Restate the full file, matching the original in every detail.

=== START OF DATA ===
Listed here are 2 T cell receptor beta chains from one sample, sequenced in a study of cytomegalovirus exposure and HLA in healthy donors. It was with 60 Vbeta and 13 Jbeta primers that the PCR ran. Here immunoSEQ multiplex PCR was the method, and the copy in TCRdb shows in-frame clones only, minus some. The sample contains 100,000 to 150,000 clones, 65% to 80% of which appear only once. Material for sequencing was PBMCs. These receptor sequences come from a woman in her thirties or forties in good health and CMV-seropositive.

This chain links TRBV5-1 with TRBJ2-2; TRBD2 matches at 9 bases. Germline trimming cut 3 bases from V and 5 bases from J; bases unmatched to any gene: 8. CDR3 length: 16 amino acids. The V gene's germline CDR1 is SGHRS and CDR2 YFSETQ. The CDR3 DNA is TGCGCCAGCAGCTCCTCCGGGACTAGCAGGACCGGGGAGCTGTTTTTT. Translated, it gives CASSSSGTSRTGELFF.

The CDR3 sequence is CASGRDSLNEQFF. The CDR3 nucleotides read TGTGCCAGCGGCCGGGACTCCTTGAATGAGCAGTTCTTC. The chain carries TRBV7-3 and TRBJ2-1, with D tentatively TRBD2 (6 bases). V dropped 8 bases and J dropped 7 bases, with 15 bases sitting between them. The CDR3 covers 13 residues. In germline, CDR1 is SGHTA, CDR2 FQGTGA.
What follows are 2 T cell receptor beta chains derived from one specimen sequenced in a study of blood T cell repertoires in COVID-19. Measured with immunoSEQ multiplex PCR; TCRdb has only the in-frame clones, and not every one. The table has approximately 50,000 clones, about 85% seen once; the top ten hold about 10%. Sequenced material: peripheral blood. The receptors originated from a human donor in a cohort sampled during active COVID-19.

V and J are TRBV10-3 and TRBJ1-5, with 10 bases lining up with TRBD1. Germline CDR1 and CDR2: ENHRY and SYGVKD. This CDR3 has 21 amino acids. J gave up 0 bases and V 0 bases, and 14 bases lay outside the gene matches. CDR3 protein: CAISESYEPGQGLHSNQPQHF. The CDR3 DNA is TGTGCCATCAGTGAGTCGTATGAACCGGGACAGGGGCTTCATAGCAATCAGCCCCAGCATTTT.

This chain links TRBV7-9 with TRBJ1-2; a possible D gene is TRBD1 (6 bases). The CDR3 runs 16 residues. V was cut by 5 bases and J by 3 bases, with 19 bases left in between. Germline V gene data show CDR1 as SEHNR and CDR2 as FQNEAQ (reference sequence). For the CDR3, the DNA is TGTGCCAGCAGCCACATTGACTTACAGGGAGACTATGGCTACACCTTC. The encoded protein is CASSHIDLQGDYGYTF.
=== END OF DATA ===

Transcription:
Listed here are 2 T cell receptor beta chains from one sample, sequenced in a study of cytomegalovirus exposure and HLA in healthy donors. It was with 60 Vbeta and 13 Jbeta primers that the PCR ran. Here immunoSEQ multiplex PCR was the method, and the copy in TCRdb shows in-frame clones only, minus some. The sample contains 100,000 to 150,000 clones, 65% to 80% of which appear only once. Material for sequencing was PBMCs. These receptor sequences come from a woman in her thirties or forties in good health and CMV-seropositive.

This chain links TRBV5-1 with TRBJ2-2; TRBD2 matches at 9 bases. Germline trimming cut 3 bases from V and 5 bases from J; bases unmatched to any gene: 8. CDR3 length: 16 amino acids. The V gene's germline CDR1 is SGHRS and CDR2 YFSETQ. The CDR3 DNA is TGCGCCAGCAGCTCCTCCGGGACTAGCAGGACCGGGGAGCTGTTTTTT. Translated, it gives CASSSSGTSRTGELFF.

The CDR3 sequence is CASGRDSLNEQFF. The CDR3 nucleotides read TGTGCCAGCGGCCGGGACTCCTTGAATGAGCAGTTCTTC. The chain carries TRBV7-3 and TRBJ2-1, with D tentatively TRBD2 (6 bases). V dropped 8 bases and J dropped 7 bases, with 15 bases sitting between them. The CDR3 covers 13 residues. In germline, CDR1 is SGHTA, CDR2 FQGTGA.
What follows are 2 T cell receptor beta chains derived from one specimen sequenced in a study of blood T cell repertoires in COVID-19. Measured with immunoSEQ multiplex PCR; TCRdb has only the in-frame clones, and not every one. The table has approximately 50,000 clones, about 85% seen once; the top ten hold about 10%. Sequenced material: peripheral blood. The receptors originated from a human donor in a cohort sampled during active COVID-19.

V and J are TRBV10-3 and TRBJ1-5, with 10 bases lining up with TRBD1. Germline CDR1 and CDR2: ENHRY and SYGVKD. This CDR3 has 21 amino acids. J gave up 0 bases and V 0 bases, and 14 bases lay outside the gene matches. CDR3 protein: CAISESYEPGQGLHSNQPQHF. The CDR3 DNA is TGTGCCATCAGTGAGTCGTATGAACCGGGACAGGGGCTTCATAGCAATCAGCCCCAGCATTTT.

This chain links TRBV7-9 with TRBJ1-2; a possible D gene is TRBD1 (6 bases). The CDR3 runs 16 residues. V was cut by 5 bases and J by 3 bases, with 19 bases left in between. Germline V gene data show CDR1 as SEHNR and CDR2 as FQNEAQ (reference sequence). For the CDR3, the DNA is TGTGCCAGCAGCCACATTGACTTACAGGGAGACTATGGCTACACCTTC. The encoded protein is CASSHIDLQGDYGYTF.